Supplementary compensation: now days the organizations use supplementary compensation over and above the base compensation. It helps in satisfying the employees as well as retaining them for long time. It can be given in form of various services like housing, medical, educational facility. Supplementary compensation is also called fringe benefit as well as hidden payroll. The basic purpose of fringe benefit is to maintain efficient human resources in the organization and to motivate the employees.
These are the two main types of compensation.
Supplementary compensation is again divided into following types:
1) Protection against hazards: supplementary compensation helps in protecting against the hazards of illness, injury, old age, death, permanent disability.
2) Employee services: some big organizations provide housing, low-cost loan, food, medical, and day care centre for children, educational facilities to their employees for their services.
3) Payment for time not worked: the employees are also paid for the time they are not working like wash up time, lunch period, vacations, holidays, sick leave etc.
4) Legal payments: payment under this category involves unemployment; layoff compensation, old age benefits etc.
Thus, there are various kinds of supplementary compensation which are given to the employees.

Importance of Compensation Management

A good compensation is must for every business organization and helps in the following way:
  • It tries to give proper return to the workers for their contributions to the organization.
  • It imparts a positive control on the efficiency of employees and encourages them to perform better and achieve the specific standards.
  • It forms a basis of happiness and satisfaction for the workforce that minimizes the labour turnover and confers a stable organization.
  • It augments the job evaluation process which in turn helps in setting up the more realistic and achievable standards.
  • It is designed to comply with the various labour acts and therefore does not result in disputes between the employee union and the management. This builds up a peaceful relationship between the employer and the employees.
  • It arouses an environment of morale, efficiency and cooperation among the workers and provides satisfaction to the workers.
  • It stimulates the employees to perform better and show their excellence.
  • It provides growth and advancement opportunities to the deserving employees.

Components of Compensation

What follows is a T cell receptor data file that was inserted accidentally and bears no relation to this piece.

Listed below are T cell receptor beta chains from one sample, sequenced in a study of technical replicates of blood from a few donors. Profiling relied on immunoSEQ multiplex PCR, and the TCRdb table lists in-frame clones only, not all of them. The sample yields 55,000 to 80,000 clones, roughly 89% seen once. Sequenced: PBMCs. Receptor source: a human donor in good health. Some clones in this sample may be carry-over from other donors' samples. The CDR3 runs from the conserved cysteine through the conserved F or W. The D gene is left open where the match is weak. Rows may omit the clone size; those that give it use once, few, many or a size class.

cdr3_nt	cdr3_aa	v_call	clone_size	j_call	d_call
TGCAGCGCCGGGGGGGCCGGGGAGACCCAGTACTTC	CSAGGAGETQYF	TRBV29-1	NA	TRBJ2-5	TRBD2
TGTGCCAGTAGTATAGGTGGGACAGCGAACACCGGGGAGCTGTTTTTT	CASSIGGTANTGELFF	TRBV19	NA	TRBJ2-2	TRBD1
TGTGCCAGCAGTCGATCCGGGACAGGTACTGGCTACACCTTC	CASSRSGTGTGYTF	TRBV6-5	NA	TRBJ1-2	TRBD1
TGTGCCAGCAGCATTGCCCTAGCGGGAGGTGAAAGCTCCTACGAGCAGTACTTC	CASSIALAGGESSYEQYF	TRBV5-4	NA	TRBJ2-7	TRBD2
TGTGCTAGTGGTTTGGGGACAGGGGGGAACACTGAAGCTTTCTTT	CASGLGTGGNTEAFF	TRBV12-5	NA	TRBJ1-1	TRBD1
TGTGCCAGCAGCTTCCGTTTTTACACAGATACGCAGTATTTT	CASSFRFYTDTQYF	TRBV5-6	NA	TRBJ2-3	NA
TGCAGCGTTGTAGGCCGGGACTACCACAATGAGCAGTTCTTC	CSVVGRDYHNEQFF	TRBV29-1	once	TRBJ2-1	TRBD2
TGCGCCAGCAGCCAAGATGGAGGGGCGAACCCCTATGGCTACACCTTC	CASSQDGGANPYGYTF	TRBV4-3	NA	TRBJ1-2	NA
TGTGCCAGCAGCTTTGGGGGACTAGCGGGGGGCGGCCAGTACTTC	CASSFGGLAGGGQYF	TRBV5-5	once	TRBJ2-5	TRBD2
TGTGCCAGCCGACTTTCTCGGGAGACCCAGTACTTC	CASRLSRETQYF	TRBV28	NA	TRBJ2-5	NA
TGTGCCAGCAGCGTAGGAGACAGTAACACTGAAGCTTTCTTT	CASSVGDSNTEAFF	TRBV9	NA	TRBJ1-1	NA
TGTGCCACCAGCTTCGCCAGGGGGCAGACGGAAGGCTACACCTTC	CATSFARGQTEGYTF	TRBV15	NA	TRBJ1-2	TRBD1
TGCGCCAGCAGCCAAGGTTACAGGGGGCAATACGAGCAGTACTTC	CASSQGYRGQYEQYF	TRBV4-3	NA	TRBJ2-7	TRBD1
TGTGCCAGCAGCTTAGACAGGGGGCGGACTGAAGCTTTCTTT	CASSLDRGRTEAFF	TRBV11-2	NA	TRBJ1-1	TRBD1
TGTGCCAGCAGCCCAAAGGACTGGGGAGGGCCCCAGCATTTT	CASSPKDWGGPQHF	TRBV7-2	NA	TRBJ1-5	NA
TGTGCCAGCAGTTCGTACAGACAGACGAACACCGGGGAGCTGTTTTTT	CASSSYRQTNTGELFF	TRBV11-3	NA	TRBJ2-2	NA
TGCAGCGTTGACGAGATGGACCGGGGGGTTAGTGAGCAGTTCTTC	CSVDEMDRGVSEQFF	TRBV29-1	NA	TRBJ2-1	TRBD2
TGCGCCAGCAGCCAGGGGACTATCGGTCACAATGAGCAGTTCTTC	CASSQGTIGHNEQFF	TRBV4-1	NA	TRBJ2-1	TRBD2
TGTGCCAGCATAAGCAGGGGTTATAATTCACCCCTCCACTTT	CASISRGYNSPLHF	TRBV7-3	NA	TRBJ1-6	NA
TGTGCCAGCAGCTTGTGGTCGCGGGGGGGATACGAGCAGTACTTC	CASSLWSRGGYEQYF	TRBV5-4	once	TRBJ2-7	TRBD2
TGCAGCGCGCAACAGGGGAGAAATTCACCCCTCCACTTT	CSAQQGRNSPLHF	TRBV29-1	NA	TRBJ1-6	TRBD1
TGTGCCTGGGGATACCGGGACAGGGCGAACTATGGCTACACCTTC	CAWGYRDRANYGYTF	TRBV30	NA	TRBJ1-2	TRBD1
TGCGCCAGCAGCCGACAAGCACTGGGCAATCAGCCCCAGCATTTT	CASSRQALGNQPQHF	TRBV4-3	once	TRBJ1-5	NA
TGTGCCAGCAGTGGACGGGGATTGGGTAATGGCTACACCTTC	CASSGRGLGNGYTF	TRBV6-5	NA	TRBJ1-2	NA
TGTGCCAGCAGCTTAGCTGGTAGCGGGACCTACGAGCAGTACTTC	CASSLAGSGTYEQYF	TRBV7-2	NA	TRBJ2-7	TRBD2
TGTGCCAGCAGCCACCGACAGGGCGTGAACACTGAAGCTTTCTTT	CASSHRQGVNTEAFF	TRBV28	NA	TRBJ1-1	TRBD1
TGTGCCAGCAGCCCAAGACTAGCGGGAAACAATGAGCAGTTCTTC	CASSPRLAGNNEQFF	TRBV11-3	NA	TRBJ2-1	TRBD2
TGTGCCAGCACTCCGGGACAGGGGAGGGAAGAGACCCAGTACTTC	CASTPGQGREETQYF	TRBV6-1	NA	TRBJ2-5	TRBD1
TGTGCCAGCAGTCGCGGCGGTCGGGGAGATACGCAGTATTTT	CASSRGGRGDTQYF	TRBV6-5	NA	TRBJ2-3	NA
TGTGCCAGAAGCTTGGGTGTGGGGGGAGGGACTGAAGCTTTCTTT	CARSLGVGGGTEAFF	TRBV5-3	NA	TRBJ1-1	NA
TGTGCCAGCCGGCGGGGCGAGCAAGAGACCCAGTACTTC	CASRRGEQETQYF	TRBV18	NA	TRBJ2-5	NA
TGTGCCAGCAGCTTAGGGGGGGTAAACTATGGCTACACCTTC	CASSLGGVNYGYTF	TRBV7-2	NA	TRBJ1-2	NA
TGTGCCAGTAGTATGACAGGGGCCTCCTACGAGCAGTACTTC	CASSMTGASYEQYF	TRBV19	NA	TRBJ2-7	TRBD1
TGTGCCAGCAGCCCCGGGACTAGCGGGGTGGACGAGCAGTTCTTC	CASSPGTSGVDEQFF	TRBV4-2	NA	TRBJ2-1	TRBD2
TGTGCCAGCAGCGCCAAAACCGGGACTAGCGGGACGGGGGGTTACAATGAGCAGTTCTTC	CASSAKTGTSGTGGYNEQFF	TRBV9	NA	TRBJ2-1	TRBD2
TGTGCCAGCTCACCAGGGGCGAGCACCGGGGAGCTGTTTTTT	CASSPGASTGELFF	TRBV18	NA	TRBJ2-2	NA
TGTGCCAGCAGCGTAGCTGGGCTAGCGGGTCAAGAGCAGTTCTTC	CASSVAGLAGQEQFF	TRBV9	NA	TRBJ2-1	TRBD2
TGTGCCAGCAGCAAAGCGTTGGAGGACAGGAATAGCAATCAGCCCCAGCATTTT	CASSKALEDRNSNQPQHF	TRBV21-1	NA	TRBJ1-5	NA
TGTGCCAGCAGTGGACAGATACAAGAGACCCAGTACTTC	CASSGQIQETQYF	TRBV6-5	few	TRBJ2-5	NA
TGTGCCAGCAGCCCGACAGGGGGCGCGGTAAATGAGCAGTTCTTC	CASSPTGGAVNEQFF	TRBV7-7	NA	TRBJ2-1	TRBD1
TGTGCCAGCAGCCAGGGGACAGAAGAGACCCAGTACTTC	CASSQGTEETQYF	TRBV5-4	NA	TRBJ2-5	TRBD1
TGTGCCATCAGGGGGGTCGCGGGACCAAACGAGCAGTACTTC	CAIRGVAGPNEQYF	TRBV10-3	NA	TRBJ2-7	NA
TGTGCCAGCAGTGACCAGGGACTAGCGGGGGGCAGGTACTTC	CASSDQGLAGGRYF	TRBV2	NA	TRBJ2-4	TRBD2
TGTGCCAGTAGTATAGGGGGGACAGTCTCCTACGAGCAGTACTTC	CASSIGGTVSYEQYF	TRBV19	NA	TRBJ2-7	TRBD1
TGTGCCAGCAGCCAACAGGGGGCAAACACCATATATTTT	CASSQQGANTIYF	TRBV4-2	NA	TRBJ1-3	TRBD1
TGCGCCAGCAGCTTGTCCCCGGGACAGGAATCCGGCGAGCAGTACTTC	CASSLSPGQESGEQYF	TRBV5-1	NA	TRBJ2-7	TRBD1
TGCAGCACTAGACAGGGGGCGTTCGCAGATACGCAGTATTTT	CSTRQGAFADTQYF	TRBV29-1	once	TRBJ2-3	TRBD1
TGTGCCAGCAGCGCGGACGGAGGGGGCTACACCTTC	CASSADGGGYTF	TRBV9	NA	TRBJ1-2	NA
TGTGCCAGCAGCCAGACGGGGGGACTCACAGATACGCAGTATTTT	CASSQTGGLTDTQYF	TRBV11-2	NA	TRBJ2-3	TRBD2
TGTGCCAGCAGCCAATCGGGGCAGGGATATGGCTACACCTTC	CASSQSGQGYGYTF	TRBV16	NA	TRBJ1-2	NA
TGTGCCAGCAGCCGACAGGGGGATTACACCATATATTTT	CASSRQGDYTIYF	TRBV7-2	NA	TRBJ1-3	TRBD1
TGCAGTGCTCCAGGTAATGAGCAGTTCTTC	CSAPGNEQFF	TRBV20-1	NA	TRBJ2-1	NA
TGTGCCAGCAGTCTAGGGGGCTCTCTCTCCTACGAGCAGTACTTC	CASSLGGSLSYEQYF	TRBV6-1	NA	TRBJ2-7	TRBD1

• Wages and Salary: Wages represent hourly rates of pay, and salary refers to the monthly rate of pay, irrespective of the number of hours put in by an employee. These are subject to annual increments.
  • Allowances: Several allowances are paid in addition to basic pay. Some of these allowance are given below:
1.       Dearness Allowance: This allowance is given to protect real income against inflation. Generally, dearness allowance (DA) is paid as a percentage of basic pay.
2.       House Rent Allowance: Employers who do not provide living accommodation pay house rent allowance (HRA) to employees. This allowance is calculated as a percentage of basic pay.
3.       City Compensatory Allowance: This allowance is paid generally to employees in metros and other big cities where cost of living is comparatively high. City compensatory allowance (CCA) is generally a fixed amount per month (30 per cent of basic pay in case of government employees).
4.       Transport Allowance/Conveyance Allowance: Some employers pay transport allowance (TA) to their employees. A fixed sum is paid every month to cover a part of traveling charges
  • Incentives: Incentive compensation is performance-linked remuneration paid with a view to inspire employees to work hard and do better. Both individual incentives and group incentives are used. Bonus, profit-sharing, commissions on sales are some examples of incentive compensation
  • Fringe Benefits/Perquisites: These include employee benefits such as provident fund, gratuity, medical care, hospitalization, accident relief, health and group insurance, canteen, uniform, recreation and the likes.
Share on Google Plus


NB: Join our Social Media Network on Google Plus | Facebook | Twitter | Linkedin